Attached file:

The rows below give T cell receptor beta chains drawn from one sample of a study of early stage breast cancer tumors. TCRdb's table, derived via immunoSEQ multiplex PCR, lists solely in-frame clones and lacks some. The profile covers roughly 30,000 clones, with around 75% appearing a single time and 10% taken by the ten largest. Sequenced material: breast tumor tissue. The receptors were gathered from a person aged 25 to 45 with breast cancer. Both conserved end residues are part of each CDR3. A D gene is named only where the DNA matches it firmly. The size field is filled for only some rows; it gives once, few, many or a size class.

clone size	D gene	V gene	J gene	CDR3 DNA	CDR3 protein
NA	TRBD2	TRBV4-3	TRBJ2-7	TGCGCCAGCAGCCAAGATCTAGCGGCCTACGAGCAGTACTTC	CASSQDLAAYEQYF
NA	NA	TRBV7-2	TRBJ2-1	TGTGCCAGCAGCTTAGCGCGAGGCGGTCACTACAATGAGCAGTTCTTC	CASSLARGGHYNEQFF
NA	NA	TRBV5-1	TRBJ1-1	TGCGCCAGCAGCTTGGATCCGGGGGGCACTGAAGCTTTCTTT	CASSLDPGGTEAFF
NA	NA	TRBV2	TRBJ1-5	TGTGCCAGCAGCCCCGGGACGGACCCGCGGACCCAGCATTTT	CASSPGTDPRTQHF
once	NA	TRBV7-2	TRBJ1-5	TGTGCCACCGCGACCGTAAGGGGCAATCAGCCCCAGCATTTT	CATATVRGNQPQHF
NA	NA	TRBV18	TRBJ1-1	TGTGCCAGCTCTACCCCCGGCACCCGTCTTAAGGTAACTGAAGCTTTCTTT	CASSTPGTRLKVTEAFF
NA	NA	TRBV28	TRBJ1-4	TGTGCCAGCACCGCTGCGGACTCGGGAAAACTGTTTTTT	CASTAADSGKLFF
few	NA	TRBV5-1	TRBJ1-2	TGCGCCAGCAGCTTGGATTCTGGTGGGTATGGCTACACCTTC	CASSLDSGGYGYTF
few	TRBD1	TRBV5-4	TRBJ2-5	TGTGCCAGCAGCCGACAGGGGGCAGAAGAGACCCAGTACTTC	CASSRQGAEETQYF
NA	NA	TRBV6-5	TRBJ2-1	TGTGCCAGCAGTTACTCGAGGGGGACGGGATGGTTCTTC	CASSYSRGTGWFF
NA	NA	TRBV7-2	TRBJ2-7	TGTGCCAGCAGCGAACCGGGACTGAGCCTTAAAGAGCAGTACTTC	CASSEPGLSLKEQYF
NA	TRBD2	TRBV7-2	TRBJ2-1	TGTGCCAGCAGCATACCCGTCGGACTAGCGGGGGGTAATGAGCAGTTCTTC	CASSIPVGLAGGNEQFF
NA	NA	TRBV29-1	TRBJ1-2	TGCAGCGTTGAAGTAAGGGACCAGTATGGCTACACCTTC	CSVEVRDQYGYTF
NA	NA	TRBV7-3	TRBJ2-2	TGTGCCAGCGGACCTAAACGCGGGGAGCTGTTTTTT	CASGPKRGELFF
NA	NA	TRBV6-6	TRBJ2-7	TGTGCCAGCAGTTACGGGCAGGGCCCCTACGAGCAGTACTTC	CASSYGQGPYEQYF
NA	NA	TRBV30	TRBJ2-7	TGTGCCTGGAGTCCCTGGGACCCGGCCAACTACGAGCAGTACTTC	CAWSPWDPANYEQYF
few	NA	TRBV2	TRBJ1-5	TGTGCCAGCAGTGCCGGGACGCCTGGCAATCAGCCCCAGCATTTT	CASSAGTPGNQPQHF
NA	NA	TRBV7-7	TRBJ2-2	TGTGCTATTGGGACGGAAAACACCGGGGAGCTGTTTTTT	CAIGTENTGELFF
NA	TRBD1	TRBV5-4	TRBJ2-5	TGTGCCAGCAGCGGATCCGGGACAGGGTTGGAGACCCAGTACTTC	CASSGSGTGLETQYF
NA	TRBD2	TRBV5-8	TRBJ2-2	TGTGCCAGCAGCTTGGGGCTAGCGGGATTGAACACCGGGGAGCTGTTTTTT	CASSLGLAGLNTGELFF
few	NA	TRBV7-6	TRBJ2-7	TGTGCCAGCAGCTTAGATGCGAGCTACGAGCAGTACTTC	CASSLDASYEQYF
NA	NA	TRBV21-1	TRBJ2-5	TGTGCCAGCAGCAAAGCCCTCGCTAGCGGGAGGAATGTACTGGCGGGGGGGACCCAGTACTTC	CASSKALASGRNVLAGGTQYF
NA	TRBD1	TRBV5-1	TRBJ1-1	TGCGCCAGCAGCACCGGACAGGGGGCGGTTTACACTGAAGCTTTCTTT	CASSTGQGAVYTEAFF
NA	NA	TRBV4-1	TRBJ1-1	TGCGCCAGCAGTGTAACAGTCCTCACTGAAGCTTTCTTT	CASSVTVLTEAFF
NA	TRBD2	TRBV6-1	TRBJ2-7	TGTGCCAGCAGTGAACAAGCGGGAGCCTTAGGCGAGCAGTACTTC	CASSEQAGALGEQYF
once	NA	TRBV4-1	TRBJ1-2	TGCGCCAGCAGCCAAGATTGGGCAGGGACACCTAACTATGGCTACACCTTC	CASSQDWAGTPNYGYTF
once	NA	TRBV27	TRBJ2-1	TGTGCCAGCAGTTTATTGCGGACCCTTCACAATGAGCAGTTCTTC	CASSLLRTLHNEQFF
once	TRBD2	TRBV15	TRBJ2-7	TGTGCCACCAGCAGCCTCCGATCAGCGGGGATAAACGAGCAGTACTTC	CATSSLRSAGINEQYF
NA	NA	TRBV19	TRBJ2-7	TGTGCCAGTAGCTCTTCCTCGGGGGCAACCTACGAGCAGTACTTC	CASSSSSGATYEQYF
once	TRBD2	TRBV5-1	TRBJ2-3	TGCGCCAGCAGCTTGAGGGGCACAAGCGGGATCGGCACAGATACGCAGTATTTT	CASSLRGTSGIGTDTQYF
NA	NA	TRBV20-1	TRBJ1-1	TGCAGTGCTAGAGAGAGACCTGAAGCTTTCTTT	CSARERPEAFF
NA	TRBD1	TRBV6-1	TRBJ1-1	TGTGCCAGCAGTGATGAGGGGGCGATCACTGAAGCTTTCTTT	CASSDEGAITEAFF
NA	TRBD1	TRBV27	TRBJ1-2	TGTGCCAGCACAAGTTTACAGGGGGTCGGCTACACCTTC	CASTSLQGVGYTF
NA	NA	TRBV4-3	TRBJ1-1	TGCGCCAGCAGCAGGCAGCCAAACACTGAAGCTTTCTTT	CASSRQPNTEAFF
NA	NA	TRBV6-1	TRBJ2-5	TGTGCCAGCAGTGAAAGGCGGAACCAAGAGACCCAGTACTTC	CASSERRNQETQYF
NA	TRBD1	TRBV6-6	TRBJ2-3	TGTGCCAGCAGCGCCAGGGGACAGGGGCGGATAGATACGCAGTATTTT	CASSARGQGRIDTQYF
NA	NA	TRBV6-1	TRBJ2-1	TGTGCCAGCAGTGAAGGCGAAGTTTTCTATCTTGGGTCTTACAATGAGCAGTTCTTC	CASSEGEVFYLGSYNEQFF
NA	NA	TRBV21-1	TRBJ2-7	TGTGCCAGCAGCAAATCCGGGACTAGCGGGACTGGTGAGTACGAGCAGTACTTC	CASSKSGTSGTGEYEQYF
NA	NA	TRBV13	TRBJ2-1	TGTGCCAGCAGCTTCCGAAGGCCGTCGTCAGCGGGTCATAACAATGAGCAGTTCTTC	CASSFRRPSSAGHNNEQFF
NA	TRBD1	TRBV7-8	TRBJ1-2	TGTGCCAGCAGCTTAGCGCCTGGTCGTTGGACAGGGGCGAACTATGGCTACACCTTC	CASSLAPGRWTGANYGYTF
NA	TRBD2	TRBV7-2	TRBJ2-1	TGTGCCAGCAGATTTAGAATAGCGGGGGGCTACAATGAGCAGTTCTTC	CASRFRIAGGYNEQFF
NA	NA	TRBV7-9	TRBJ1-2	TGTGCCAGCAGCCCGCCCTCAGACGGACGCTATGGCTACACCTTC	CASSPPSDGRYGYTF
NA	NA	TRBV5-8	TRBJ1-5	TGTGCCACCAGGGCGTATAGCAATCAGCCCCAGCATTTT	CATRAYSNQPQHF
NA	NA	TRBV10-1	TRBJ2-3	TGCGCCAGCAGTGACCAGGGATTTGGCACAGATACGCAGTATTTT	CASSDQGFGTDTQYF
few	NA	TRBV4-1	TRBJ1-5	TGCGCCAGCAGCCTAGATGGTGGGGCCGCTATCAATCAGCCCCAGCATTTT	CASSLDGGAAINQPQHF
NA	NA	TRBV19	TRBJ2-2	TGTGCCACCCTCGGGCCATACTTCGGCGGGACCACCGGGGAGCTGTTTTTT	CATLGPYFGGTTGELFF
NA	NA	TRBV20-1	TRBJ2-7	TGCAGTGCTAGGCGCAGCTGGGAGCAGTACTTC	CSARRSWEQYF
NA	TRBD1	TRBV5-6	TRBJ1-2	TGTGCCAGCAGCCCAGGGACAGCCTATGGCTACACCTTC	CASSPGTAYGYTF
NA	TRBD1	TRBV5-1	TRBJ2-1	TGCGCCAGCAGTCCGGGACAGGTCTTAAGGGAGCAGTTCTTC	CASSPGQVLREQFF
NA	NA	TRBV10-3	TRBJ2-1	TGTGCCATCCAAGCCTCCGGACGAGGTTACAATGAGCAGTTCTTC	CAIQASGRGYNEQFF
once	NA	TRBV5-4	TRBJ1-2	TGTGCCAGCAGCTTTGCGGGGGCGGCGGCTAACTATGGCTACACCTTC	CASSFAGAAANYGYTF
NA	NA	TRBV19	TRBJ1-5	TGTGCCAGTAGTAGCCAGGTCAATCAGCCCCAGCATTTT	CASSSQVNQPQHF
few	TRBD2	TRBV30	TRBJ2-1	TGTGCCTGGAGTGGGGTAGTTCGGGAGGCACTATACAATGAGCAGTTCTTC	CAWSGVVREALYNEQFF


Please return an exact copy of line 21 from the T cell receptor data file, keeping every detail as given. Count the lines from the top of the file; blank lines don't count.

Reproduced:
NA	TRBD1	TRBV5-4	TRBJ2-5	TGTGCCAGCAGCGGATCCGGGACAGGGTTGGAGACCCAGTACTTC	CASSGSGTGLETQYF